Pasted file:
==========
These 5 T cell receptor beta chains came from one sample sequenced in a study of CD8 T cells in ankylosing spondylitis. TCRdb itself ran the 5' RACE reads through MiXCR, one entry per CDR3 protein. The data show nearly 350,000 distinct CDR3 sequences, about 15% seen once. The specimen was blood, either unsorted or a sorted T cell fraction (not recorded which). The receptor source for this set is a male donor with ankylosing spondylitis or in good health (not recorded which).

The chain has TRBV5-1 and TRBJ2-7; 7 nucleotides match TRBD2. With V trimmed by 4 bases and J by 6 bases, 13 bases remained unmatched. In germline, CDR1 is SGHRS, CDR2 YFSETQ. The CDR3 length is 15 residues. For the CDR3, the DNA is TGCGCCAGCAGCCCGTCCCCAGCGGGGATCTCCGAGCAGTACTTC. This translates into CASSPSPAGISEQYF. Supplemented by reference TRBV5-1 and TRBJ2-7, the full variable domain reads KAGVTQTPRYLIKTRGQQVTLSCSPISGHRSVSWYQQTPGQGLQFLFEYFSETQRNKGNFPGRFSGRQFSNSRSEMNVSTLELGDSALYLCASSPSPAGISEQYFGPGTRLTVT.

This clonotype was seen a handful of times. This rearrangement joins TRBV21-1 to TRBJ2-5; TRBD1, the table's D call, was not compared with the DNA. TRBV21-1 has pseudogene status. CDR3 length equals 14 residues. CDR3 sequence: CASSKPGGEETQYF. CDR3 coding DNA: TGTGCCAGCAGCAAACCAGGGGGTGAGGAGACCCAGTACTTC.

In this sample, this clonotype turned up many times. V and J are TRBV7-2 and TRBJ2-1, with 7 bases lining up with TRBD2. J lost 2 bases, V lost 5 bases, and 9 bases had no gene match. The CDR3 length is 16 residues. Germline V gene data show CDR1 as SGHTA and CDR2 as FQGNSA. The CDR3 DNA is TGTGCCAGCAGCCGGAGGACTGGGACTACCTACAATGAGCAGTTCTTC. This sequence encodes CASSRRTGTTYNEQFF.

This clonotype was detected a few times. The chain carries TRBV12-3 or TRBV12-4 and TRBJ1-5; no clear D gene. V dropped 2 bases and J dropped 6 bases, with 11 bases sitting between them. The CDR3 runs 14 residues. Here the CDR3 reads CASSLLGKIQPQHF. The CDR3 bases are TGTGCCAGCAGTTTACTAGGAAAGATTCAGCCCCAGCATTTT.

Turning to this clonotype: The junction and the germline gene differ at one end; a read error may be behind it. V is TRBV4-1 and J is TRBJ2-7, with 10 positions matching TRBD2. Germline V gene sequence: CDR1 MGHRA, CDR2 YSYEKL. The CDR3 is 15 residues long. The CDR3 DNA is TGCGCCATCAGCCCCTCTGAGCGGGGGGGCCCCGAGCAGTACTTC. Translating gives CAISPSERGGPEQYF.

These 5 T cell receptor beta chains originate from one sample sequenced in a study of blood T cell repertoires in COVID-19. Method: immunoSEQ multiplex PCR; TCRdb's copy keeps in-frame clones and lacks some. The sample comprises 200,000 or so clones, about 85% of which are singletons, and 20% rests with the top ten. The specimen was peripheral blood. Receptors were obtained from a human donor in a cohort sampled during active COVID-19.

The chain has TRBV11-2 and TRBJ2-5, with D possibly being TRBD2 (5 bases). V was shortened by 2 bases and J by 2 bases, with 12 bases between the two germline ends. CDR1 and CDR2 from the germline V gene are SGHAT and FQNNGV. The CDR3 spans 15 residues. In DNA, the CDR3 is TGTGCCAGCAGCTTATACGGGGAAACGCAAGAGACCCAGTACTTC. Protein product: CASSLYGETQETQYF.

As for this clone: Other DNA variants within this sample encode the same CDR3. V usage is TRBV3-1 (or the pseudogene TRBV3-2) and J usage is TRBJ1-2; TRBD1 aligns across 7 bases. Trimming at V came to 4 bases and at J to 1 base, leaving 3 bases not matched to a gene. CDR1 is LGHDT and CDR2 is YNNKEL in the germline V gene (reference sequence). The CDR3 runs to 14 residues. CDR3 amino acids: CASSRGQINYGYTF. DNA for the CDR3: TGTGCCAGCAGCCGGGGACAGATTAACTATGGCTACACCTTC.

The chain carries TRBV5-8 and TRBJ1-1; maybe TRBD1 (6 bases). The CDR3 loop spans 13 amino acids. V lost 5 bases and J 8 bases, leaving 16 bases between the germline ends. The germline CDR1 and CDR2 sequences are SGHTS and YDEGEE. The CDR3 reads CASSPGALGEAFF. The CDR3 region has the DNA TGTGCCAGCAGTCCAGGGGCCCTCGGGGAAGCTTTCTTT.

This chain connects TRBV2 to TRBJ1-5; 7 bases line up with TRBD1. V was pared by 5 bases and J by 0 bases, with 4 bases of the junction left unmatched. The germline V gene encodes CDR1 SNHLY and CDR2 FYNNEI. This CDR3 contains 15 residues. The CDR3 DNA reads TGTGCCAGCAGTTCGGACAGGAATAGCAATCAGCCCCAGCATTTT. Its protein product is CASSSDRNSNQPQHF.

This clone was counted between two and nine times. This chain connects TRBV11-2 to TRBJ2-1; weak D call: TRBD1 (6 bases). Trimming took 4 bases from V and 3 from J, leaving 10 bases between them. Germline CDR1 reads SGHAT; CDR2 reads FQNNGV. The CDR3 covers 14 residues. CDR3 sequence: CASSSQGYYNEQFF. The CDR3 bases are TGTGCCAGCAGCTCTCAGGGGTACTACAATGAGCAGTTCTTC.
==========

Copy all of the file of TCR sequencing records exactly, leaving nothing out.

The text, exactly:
These 5 T cell receptor beta chains came from one sample sequenced in a study of CD8 T cells in ankylosing spondylitis. TCRdb itself ran the 5' RACE reads through MiXCR, one entry per CDR3 protein. The data show nearly 350,000 distinct CDR3 sequences, about 15% seen once. The specimen was blood, either unsorted or a sorted T cell fraction (not recorded which). The receptor source for this set is a male donor with ankylosing spondylitis or in good health (not recorded which).

The chain has TRBV5-1 and TRBJ2-7; 7 nucleotides match TRBD2. With V trimmed by 4 bases and J by 6 bases, 13 bases remained unmatched. In germline, CDR1 is SGHRS, CDR2 YFSETQ. The CDR3 length is 15 residues. For the CDR3, the DNA is TGCGCCAGCAGCCCGTCCCCAGCGGGGATCTCCGAGCAGTACTTC. This translates into CASSPSPAGISEQYF. Supplemented by reference TRBV5-1 and TRBJ2-7, the full variable domain reads KAGVTQTPRYLIKTRGQQVTLSCSPISGHRSVSWYQQTPGQGLQFLFEYFSETQRNKGNFPGRFSGRQFSNSRSEMNVSTLELGDSALYLCASSPSPAGISEQYFGPGTRLTVT.

This clonotype was seen a handful of times. This rearrangement joins TRBV21-1 to TRBJ2-5; TRBD1, the table's D call, was not compared with the DNA. TRBV21-1 has pseudogene status. CDR3 length equals 14 residues. CDR3 sequence: CASSKPGGEETQYF. CDR3 coding DNA: TGTGCCAGCAGCAAACCAGGGGGTGAGGAGACCCAGTACTTC.

In this sample, this clonotype turned up many times. V and J are TRBV7-2 and TRBJ2-1, with 7 bases lining up with TRBD2. J lost 2 bases, V lost 5 bases, and 9 bases had no gene match. The CDR3 length is 16 residues. Germline V gene data show CDR1 as SGHTA and CDR2 as FQGNSA. The CDR3 DNA is TGTGCCAGCAGCCGGAGGACTGGGACTACCTACAATGAGCAGTTCTTC. This sequence encodes CASSRRTGTTYNEQFF.

This clonotype was detected a few times. The chain carries TRBV12-3 or TRBV12-4 and TRBJ1-5; no clear D gene. V dropped 2 bases and J dropped 6 bases, with 11 bases sitting between them. The CDR3 runs 14 residues. Here the CDR3 reads CASSLLGKIQPQHF. The CDR3 bases are TGTGCCAGCAGTTTACTAGGAAAGATTCAGCCCCAGCATTTT.

Turning to this clonotype: The junction and the germline gene differ at one end; a read error may be behind it. V is TRBV4-1 and J is TRBJ2-7, with 10 positions matching TRBD2. Germline V gene sequence: CDR1 MGHRA, CDR2 YSYEKL. The CDR3 is 15 residues long. The CDR3 DNA is TGCGCCATCAGCCCCTCTGAGCGGGGGGGCCCCGAGCAGTACTTC. Translating gives CAISPSERGGPEQYF.

These 5 T cell receptor beta chains originate from one sample sequenced in a study of blood T cell repertoires in COVID-19. Method: immunoSEQ multiplex PCR; TCRdb's copy keeps in-frame clones and lacks some. The sample comprises 200,000 or so clones, about 85% of which are singletons, and 20% rests with the top ten. The specimen was peripheral blood. Receptors were obtained from a human donor in a cohort sampled during active COVID-19.

The chain has TRBV11-2 and TRBJ2-5, with D possibly being TRBD2 (5 bases). V was shortened by 2 bases and J by 2 bases, with 12 bases between the two germline ends. CDR1 and CDR2 from the germline V gene are SGHAT and FQNNGV. The CDR3 spans 15 residues. In DNA, the CDR3 is TGTGCCAGCAGCTTATACGGGGAAACGCAAGAGACCCAGTACTTC. Protein product: CASSLYGETQETQYF.

As for this clone: Other DNA variants within this sample encode the same CDR3. V usage is TRBV3-1 (or the pseudogene TRBV3-2) and J usage is TRBJ1-2; TRBD1 aligns across 7 bases. Trimming at V came to 4 bases and at J to 1 base, leaving 3 bases not matched to a gene. CDR1 is LGHDT and CDR2 is YNNKEL in the germline V gene (reference sequence). The CDR3 runs to 14 residues. CDR3 amino acids: CASSRGQINYGYTF. DNA for the CDR3: TGTGCCAGCAGCCGGGGACAGATTAACTATGGCTACACCTTC.

The chain carries TRBV5-8 and TRBJ1-1; maybe TRBD1 (6 bases). The CDR3 loop spans 13 amino acids. V lost 5 bases and J 8 bases, leaving 16 bases between the germline ends. The germline CDR1 and CDR2 sequences are SGHTS and YDEGEE. The CDR3 reads CASSPGALGEAFF. The CDR3 region has the DNA TGTGCCAGCAGTCCAGGGGCCCTCGGGGAAGCTTTCTTT.

This chain connects TRBV2 to TRBJ1-5; 7 bases line up with TRBD1. V was pared by 5 bases and J by 0 bases, with 4 bases of the junction left unmatched. The germline V gene encodes CDR1 SNHLY and CDR2 FYNNEI. This CDR3 contains 15 residues. The CDR3 DNA reads TGTGCCAGCAGTTCGGACAGGAATAGCAATCAGCCCCAGCATTTT. Its protein product is CASSSDRNSNQPQHF.

This clone was counted between two and nine times. This chain connects TRBV11-2 to TRBJ2-1; weak D call: TRBD1 (6 bases). Trimming took 4 bases from V and 3 from J, leaving 10 bases between them. Germline CDR1 reads SGHAT; CDR2 reads FQNNGV. The CDR3 covers 14 residues. CDR3 sequence: CASSSQGYYNEQFF. The CDR3 bases are TGTGCCAGCAGCTCTCAGGGGTACTACAATGAGCAGTTCTTC.